Secret Lives of Sharks - Jaws Revisited

Research Reveals Shark Social Networks


Source:  Reef Shark Image 

Jaws Has Daily Gathering Times to Perhaps Share Information

New scientific research indicates that sharks have secret lives.  They form social network communities.  Some species of sharks have social lives that endure for years.  The solitary ocean predators may not be so solitary  A team of researchers, led by Florida International University marine biologist Yannis Papastamatiou, tracked with technology, the daily habits and social behavior of 41 reef sharks in an Atoll 1,000 miles southwest of Hawaii.  What they found is amazing.  Using acoustic transmitters to track the animals and camera tags to see the interactions, they documented that the sharks form social networking communities on a daily basis that can last for years.

Social Shark Communities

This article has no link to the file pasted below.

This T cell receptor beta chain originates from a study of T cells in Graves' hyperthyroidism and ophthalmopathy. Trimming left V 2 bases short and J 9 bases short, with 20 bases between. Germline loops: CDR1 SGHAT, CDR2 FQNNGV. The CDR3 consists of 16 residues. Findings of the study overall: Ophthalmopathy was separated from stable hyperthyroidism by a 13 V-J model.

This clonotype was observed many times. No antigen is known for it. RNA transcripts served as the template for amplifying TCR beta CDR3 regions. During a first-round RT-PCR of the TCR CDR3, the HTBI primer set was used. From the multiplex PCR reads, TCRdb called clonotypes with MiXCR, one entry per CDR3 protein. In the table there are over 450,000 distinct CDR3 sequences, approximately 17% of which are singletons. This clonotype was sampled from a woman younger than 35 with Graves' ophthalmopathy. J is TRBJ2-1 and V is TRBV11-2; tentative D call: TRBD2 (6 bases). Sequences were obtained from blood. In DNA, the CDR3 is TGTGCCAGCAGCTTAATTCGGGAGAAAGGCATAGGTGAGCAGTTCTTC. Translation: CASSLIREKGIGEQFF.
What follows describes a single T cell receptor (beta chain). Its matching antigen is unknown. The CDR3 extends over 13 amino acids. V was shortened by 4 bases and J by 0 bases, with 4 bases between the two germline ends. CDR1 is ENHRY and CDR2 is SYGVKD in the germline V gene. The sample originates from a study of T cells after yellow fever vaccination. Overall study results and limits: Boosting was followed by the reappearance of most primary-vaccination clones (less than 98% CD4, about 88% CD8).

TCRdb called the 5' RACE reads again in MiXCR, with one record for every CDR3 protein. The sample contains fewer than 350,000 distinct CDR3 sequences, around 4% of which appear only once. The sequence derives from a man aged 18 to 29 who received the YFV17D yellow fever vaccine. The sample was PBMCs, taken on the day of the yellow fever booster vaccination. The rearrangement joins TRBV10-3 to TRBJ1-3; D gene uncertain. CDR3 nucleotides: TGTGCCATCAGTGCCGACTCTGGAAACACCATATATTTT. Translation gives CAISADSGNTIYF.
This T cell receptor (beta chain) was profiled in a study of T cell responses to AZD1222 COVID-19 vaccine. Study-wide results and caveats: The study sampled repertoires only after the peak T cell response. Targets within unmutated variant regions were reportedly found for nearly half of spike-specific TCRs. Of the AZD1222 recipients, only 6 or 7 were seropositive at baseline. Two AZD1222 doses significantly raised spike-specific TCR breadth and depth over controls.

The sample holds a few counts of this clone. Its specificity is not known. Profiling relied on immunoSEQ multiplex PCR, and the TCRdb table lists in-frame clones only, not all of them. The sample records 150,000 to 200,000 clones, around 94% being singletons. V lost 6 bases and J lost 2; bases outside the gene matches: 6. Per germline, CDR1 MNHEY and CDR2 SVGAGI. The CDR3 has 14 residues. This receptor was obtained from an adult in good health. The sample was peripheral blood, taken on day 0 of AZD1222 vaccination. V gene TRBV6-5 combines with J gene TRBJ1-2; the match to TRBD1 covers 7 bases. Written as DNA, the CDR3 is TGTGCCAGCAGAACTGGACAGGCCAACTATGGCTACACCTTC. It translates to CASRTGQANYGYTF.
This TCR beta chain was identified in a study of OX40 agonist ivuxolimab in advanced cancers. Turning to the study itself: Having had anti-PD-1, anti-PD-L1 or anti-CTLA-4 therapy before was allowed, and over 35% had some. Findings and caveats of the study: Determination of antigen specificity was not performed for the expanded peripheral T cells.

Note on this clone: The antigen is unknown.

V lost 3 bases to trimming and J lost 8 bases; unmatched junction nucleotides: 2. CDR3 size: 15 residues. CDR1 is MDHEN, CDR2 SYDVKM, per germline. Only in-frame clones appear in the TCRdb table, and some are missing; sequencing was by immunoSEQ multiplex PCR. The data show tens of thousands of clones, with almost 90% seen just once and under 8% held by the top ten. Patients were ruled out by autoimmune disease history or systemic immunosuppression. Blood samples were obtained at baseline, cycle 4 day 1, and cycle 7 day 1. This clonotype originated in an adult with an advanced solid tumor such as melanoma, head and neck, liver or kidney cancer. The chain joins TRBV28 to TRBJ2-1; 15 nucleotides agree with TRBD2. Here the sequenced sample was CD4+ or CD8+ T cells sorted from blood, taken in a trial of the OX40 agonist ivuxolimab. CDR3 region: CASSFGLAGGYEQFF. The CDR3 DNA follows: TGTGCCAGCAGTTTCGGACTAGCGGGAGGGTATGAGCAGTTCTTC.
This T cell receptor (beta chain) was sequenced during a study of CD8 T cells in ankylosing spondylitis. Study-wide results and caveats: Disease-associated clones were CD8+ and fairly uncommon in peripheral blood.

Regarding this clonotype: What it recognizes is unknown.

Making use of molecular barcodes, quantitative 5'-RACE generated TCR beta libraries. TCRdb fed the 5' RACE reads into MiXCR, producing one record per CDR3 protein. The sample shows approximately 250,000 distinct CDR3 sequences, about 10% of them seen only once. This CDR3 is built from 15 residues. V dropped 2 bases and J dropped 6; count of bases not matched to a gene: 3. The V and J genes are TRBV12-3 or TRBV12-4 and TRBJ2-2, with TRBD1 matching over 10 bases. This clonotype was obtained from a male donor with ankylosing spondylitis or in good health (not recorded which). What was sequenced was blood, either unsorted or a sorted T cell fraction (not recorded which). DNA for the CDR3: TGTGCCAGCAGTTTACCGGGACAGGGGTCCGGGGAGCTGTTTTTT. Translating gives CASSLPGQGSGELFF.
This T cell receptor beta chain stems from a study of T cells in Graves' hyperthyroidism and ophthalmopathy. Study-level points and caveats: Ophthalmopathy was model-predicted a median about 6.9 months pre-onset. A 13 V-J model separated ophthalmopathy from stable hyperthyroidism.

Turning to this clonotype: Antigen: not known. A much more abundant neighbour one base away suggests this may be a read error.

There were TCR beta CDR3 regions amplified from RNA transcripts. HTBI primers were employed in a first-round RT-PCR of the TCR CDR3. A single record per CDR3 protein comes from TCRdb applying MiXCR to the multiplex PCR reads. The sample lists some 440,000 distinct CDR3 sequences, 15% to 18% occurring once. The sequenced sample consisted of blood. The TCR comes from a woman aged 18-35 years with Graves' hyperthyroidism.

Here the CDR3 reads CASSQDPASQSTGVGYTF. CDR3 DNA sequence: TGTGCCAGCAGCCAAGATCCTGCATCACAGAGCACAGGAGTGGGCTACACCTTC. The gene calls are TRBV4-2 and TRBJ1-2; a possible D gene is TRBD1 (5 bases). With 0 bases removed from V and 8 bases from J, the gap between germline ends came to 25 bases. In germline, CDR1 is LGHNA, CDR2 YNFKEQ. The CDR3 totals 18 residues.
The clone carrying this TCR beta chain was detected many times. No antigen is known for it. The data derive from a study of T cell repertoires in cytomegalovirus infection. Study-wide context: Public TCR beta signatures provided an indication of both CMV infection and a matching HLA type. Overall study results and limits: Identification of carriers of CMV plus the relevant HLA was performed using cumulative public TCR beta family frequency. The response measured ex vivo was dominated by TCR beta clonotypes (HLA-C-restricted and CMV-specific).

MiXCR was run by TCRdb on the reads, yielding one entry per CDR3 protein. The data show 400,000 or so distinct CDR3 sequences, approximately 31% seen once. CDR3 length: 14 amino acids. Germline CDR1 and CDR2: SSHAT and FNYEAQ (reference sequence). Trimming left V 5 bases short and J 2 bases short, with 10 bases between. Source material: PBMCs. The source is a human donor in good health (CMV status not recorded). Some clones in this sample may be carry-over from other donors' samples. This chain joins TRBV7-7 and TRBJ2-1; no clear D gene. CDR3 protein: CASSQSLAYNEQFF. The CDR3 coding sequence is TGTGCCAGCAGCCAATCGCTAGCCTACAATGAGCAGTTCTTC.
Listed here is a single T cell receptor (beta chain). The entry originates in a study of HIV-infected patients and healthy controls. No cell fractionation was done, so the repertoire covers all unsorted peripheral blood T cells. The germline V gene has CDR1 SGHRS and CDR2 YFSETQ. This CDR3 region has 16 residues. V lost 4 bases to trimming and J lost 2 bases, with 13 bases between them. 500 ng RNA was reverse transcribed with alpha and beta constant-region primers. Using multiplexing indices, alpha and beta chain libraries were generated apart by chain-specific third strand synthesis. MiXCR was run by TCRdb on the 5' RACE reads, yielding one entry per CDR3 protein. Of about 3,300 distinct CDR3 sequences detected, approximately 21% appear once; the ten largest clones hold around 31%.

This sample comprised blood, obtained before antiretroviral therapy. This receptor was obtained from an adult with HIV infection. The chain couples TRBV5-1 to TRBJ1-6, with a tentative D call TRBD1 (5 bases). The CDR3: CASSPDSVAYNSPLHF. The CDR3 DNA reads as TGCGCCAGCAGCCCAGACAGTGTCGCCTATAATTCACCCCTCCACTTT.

Some of these shark communities remained together for the four years of the FIU study.  The sharks spent mornings together in groups of 20 in the same part of the reef, dispersed for the rest of the day and night and then recongregated morning after morning.  Reef sharks are medium sized at 6 feet in length.  The researchers say other sharks species may be solitary.  But, the reef shark community networks are not about nesting, vocalizing or friendly interactions, like such community gatherings are with birds and some animal species.  The scientists think these community daily gatherings may be informational and provide individual shark members with the location of food prey for the day.  These predatory animals, now stalking many ocean shorelines this summer including as far north as Maine and on Cape Cod, are a lot more complex and smarter than we ever imagined before.

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